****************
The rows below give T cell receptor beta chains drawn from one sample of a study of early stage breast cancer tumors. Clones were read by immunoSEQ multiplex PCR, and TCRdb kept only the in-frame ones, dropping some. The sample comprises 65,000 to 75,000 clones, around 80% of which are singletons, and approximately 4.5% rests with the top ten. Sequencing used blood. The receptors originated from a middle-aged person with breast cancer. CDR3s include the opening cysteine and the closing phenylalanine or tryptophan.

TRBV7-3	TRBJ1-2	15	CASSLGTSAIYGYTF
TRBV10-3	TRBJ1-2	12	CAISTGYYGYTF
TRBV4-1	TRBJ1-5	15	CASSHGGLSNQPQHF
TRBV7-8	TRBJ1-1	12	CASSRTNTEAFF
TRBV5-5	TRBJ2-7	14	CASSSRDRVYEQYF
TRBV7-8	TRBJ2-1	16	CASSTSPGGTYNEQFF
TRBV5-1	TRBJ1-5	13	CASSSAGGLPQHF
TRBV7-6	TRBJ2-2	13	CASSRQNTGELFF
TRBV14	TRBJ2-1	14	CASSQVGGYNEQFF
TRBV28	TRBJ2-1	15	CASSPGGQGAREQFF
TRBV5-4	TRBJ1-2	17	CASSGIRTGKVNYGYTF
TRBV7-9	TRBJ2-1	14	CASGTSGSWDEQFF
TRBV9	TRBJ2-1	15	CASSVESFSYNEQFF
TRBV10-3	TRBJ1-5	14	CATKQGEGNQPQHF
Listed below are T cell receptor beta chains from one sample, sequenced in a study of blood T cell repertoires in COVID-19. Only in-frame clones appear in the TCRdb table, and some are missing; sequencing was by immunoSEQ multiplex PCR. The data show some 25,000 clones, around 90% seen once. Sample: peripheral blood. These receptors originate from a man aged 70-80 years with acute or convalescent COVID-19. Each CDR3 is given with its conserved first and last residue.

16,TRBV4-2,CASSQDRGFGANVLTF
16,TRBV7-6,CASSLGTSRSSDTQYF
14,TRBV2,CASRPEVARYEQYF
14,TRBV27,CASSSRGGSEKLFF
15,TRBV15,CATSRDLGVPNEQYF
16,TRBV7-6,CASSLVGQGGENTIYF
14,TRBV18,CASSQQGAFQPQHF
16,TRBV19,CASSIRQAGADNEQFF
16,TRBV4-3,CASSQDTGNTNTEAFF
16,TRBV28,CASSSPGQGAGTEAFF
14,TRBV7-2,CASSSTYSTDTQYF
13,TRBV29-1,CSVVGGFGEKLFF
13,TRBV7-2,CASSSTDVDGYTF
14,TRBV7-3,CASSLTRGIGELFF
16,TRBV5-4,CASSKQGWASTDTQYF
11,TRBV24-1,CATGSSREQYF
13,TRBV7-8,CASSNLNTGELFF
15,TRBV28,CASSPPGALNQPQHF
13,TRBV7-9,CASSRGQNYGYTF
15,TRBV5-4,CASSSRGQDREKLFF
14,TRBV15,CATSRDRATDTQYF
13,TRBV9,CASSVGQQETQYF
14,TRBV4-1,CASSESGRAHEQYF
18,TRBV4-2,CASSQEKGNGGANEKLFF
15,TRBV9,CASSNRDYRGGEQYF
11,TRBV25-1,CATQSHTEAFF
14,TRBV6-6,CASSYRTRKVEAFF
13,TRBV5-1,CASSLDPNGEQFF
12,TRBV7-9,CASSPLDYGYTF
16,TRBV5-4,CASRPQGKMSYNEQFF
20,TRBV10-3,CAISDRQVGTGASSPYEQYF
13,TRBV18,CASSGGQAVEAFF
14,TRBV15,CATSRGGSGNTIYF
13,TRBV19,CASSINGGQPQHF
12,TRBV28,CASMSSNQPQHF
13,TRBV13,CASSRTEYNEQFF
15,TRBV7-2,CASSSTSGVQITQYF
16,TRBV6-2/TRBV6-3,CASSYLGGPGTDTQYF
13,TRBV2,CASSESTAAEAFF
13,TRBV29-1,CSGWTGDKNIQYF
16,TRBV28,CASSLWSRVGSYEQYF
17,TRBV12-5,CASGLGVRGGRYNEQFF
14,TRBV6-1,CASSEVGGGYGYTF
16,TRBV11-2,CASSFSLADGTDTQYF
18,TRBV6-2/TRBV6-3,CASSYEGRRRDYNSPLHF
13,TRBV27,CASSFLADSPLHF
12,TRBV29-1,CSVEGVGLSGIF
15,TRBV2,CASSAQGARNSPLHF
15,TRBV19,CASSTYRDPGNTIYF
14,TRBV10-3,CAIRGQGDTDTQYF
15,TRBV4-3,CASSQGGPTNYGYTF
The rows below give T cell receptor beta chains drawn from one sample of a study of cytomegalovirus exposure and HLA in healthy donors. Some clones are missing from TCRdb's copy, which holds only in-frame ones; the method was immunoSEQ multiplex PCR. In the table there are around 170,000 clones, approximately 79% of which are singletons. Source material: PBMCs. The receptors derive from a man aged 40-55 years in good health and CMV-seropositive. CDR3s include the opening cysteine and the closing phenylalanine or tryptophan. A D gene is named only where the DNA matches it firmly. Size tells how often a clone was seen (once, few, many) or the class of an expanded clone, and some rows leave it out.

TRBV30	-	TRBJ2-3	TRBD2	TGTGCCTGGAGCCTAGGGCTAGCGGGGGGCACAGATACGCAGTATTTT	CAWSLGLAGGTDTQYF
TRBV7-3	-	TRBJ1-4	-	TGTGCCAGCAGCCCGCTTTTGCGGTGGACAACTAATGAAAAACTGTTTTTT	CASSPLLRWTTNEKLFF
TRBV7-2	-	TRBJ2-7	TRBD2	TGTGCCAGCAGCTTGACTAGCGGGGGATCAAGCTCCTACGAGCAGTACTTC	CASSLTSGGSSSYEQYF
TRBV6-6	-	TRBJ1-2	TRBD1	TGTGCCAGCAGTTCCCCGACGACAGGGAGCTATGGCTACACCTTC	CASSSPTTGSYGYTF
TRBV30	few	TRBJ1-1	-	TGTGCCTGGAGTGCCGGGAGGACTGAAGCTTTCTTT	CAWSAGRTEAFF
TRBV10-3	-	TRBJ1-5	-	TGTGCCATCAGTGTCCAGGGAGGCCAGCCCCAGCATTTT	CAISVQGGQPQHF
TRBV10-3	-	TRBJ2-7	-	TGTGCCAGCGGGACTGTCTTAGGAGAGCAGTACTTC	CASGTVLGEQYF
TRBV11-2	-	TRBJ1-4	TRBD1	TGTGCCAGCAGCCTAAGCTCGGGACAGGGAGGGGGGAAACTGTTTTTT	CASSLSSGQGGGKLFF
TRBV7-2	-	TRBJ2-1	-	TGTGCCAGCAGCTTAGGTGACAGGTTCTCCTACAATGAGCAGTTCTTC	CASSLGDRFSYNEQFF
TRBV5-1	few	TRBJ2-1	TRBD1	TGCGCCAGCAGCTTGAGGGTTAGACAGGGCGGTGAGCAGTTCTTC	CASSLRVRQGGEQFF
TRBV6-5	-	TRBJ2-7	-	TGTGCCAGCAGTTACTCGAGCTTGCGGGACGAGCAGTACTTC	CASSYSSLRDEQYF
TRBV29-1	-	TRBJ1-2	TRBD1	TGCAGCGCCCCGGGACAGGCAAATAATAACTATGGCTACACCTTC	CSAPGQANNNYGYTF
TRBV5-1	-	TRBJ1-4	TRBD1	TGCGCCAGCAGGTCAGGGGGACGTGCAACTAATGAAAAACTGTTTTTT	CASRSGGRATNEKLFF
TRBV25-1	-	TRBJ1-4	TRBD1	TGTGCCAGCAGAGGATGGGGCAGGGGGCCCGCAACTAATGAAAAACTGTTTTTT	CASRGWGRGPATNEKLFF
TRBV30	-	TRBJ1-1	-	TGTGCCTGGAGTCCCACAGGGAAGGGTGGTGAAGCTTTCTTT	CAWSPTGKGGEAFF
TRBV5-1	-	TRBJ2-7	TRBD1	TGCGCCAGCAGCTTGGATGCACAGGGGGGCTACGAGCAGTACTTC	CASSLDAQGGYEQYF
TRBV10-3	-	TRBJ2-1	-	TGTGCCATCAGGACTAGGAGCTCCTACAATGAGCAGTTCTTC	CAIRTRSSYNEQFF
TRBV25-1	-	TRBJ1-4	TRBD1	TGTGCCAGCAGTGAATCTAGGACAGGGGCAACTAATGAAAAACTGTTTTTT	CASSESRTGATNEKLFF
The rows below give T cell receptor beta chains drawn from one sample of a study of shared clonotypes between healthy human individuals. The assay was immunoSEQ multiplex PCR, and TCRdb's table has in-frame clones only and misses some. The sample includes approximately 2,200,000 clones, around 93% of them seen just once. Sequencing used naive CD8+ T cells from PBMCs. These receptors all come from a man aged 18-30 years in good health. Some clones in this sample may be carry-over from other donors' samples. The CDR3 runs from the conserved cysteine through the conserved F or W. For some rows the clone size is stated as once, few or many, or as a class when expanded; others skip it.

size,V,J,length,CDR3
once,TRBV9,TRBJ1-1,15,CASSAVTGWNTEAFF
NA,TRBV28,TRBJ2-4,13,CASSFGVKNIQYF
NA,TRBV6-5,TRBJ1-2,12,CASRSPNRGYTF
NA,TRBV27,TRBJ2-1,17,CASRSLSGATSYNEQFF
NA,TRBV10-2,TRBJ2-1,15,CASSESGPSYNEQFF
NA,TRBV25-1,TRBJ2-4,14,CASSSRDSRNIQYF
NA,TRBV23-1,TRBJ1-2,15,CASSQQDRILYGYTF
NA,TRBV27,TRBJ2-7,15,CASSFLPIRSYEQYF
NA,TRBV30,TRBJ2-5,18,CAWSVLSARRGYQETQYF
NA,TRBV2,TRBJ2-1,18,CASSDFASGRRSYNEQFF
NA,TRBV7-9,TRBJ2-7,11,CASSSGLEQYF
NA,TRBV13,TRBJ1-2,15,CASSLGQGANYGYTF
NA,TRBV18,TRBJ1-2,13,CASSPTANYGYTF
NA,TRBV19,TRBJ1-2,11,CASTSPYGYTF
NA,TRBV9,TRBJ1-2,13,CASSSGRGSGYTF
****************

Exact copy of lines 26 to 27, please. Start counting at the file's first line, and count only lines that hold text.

16,TRBV28,CASSSPGQGAGTEAFF
14,TRBV7-2,CASSSTYSTDTQYF